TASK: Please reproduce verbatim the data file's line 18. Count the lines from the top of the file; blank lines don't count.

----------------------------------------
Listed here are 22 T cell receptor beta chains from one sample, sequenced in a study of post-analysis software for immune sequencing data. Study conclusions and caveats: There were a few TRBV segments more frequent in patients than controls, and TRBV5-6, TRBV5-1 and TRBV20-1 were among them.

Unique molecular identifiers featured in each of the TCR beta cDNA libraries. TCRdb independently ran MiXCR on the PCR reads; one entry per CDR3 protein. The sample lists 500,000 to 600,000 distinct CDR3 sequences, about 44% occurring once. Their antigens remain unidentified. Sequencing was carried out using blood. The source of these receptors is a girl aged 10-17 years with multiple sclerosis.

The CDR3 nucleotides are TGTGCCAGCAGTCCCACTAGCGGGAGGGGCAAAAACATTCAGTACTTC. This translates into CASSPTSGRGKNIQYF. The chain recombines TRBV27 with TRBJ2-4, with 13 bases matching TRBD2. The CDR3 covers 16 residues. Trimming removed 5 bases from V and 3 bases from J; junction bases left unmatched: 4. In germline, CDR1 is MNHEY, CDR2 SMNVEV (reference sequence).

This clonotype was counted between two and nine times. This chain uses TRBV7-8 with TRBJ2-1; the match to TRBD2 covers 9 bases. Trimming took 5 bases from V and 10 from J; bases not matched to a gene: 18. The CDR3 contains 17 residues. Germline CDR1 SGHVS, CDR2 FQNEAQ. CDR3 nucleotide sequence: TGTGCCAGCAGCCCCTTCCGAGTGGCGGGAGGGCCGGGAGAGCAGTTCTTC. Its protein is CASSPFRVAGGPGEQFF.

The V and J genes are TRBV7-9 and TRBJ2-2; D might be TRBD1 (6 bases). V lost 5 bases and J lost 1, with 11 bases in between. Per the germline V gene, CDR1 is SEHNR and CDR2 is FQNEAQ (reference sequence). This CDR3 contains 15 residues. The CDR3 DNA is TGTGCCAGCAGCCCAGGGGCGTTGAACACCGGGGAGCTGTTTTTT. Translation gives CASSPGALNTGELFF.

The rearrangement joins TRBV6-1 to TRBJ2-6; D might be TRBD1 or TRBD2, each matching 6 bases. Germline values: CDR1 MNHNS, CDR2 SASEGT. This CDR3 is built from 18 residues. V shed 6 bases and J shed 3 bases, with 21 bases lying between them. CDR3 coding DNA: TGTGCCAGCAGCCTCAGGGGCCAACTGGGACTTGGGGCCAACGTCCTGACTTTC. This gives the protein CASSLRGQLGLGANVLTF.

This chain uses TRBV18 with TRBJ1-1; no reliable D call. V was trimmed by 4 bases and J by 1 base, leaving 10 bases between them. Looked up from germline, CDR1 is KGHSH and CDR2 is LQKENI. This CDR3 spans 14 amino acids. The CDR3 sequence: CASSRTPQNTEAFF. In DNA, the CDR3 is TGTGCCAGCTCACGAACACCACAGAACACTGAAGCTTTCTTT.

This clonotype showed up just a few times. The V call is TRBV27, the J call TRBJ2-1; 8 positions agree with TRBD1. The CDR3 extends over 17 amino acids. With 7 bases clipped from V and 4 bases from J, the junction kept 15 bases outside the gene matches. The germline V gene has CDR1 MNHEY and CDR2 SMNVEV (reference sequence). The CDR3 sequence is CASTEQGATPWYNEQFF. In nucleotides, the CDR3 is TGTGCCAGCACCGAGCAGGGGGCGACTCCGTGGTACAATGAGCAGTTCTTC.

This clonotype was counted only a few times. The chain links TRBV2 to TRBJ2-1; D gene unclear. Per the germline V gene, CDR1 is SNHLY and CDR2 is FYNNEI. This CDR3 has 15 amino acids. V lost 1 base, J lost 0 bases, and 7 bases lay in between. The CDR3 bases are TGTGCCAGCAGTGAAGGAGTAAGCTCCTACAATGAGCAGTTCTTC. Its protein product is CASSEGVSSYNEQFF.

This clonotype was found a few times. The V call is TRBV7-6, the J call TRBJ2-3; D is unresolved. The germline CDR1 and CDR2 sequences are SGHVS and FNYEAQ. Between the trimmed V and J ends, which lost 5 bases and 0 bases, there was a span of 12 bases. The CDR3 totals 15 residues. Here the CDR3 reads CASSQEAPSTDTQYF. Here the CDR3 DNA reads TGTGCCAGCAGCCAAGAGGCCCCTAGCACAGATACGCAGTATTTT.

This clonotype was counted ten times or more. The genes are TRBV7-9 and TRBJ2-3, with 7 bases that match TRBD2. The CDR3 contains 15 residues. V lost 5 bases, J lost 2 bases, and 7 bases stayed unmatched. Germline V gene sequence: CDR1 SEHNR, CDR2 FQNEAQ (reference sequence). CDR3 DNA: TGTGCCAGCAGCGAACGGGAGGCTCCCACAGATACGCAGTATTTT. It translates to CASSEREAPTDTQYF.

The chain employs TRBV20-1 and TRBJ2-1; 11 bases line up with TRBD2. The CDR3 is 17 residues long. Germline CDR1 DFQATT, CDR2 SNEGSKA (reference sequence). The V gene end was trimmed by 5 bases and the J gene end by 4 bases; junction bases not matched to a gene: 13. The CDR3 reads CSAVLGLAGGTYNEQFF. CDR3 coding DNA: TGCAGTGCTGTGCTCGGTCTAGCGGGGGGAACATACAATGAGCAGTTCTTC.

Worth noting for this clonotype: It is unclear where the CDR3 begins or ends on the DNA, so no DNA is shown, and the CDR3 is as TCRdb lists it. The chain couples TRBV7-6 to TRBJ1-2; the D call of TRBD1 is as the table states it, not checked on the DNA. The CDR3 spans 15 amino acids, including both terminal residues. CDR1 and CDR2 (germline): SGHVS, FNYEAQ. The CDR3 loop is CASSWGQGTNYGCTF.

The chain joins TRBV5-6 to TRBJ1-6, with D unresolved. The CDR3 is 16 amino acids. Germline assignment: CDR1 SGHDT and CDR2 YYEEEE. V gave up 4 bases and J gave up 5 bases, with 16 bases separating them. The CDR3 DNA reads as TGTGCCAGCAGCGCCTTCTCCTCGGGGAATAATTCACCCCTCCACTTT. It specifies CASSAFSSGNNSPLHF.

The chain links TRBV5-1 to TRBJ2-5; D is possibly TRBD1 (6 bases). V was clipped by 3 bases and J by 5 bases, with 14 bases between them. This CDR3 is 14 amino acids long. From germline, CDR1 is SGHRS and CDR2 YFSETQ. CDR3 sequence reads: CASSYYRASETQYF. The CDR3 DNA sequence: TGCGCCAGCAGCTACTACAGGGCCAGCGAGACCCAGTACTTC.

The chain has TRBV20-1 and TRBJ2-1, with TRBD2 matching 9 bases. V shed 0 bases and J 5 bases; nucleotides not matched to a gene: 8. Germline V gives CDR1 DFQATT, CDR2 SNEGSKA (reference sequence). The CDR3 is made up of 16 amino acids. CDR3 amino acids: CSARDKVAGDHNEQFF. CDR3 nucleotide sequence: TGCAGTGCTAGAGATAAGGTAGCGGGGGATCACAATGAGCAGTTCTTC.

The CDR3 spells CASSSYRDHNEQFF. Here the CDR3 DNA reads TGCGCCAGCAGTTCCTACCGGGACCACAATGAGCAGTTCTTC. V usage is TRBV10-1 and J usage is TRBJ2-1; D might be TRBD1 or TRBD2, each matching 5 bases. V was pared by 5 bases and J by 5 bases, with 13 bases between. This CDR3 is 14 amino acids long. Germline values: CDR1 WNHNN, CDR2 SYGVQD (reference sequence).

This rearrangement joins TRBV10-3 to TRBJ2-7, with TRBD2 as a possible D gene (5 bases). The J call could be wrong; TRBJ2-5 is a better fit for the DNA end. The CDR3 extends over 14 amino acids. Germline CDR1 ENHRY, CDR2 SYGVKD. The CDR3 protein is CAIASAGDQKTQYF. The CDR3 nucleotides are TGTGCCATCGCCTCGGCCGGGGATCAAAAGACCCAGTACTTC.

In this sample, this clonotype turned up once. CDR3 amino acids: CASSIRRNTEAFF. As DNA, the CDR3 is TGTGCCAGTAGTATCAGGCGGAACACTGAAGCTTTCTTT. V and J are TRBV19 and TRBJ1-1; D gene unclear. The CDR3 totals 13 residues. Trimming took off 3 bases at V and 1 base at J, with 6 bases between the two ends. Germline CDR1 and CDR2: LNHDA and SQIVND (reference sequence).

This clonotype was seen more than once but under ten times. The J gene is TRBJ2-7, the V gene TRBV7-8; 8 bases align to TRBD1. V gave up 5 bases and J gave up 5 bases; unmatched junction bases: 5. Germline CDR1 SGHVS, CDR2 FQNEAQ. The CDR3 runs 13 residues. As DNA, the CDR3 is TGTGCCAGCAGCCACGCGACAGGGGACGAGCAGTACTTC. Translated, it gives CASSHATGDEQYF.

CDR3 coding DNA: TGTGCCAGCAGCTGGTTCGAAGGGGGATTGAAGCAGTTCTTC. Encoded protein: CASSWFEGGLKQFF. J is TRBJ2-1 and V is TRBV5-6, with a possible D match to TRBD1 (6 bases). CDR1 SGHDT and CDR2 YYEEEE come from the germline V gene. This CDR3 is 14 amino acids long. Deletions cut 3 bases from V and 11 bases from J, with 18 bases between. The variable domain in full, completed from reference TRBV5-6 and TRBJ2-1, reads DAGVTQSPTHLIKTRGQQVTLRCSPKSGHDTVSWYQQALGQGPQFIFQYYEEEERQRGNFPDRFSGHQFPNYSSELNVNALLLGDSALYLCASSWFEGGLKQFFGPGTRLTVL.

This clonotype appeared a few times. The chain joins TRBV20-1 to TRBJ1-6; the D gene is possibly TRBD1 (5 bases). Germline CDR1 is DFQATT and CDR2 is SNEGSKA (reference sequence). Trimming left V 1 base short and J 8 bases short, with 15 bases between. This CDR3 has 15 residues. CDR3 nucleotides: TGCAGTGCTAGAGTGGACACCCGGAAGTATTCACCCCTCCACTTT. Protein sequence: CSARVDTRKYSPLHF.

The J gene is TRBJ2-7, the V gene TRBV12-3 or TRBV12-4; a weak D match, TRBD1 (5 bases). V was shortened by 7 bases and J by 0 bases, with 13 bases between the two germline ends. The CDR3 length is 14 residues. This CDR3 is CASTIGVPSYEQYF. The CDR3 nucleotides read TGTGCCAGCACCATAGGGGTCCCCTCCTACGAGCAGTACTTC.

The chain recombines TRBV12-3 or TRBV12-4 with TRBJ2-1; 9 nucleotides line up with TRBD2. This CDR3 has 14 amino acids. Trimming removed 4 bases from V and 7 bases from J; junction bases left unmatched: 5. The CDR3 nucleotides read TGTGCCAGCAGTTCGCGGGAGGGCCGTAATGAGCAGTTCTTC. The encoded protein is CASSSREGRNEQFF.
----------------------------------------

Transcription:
This rearrangement joins TRBV10-3 to TRBJ2-7, with TRBD2 as a possible D gene (5 bases). The J call could be wrong; TRBJ2-5 is a better fit for the DNA end. The CDR3 extends over 14 amino acids. Germline CDR1 ENHRY, CDR2 SYGVKD. The CDR3 protein is CAIASAGDQKTQYF. The CDR3 nucleotides are TGTGCCATCGCCTCGGCCGGGGATCAAAAGACCCAGTACTTC.